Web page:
Trauma is the most common cause of death below age 45 and leads to enormous health care costs and lost productivity. We do not really understand why injury causes critical illness, ie why a local mechanical event such as tissue crushing a limb leads to lung inflammation and failure. We do know that injury can cause inflammation that such inflammation is clinically indistinguishable from that caused by infection. We know that infections cause inflammation because some of the molecules on the surface of bacteria are recognized by our immune system. What we recognized was that some of our intra-cellular machinery is evolutionary derived from bacteria. Thus we reasoned that if cells were destroyed by trauma some of the intra-cellular contents that leaked out might look to our immune system like evidence of infection. In our ground-breaking preliminary work, we have now shown conclusively that debris from intracellular structures called mitochondria is released into the circulation in clinical trauma. Our preliminary work showed this debris has important functional effects on inflammation and immunity and that mitochondrial debris is a potent 'missing link'between trauma and inflammation. The two major components of mitochondrial debris we have examined so far are mitochondrial proteins and mitochondrial DNA. Both potently activate immune cells. So we believe that tissue destruction causes inflammation when dead or injured cells release mitochondrial debris that looks like bacteria to the immune system. Thus the debris causes inflammatory responses that look like infection. If we understand this process we should be able to intervene in it. So we propose to study the pathways by which mitochondrial debris activates immunity after trauma. We will study 1) the role of mitochondrial proteins in immunity, 2) the role of mitochondrial DNA in immunity and 3) how exposure to these two 'damage'molecules interacts to cause organ injury.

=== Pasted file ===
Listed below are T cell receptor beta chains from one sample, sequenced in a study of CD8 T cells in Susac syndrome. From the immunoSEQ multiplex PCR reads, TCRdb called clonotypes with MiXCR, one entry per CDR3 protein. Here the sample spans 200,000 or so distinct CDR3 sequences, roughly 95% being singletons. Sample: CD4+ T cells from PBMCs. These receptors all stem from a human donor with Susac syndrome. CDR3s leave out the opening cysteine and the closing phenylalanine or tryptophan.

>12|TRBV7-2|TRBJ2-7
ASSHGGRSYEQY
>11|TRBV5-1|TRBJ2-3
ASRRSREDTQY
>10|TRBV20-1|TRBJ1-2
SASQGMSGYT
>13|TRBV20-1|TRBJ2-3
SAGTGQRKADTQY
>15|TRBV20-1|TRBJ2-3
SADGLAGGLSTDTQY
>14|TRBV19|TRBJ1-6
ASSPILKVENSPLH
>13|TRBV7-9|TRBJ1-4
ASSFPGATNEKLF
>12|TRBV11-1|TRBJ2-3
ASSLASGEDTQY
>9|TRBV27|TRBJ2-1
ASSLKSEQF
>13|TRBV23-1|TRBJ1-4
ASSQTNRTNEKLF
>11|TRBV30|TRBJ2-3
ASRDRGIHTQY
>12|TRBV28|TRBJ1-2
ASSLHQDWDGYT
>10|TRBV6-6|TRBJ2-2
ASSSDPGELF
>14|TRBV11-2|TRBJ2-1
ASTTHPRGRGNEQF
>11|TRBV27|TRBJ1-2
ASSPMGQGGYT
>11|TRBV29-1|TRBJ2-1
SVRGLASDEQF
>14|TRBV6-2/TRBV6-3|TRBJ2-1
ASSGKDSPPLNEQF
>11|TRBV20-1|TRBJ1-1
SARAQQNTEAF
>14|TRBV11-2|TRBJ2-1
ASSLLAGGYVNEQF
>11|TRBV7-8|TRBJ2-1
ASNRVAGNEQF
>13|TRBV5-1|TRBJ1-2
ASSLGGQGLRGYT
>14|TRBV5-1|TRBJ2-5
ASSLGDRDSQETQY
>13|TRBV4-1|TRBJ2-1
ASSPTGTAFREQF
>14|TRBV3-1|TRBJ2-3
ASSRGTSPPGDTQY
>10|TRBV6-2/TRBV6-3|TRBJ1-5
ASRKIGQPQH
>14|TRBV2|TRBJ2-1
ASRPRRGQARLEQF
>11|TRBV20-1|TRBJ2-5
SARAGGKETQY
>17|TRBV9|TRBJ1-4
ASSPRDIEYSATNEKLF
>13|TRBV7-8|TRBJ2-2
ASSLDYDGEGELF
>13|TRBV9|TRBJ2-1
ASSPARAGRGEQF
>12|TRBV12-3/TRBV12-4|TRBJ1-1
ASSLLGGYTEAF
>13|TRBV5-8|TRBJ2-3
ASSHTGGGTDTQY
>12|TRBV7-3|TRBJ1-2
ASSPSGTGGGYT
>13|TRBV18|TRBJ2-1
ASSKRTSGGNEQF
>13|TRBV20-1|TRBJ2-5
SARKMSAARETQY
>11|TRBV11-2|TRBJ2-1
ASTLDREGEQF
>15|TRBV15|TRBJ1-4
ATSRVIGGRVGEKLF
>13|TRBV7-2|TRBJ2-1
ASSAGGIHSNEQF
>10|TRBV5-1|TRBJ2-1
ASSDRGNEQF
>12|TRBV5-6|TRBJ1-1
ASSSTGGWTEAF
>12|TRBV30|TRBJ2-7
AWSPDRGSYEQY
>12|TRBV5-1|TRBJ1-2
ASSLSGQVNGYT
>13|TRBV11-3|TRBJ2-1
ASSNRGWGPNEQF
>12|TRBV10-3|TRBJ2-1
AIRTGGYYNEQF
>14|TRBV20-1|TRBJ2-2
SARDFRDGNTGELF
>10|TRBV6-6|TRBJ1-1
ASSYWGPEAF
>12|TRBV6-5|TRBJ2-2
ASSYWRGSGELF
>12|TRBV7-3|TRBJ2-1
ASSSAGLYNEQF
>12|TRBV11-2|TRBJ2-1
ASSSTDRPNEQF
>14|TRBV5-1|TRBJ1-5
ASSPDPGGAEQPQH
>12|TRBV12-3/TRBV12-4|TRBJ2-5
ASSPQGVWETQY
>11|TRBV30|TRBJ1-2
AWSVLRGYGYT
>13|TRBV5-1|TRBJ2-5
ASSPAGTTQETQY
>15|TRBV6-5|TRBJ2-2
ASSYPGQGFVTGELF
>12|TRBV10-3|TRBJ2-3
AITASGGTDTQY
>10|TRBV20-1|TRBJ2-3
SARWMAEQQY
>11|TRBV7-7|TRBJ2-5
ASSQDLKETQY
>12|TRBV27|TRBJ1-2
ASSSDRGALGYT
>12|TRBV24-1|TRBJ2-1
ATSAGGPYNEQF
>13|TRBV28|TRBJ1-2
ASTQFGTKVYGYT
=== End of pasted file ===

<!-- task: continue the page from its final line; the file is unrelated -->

The primary causes of inflammation after injury are unknown. Intracellular contents however, can activate immune responses by exposing molecules that are normally hidden within cells. Mitochondria are intracellular structures that were once free-living bacteria, So they contain molecular motifs that can look like bacteria to the human immune system. In trauma cells are destroyed. We found this process releases molecular motifs, simulates infection and causes immune responses that make patients ill. We will study this phenomenon in order to improve the care and outcomes of trauma victims.
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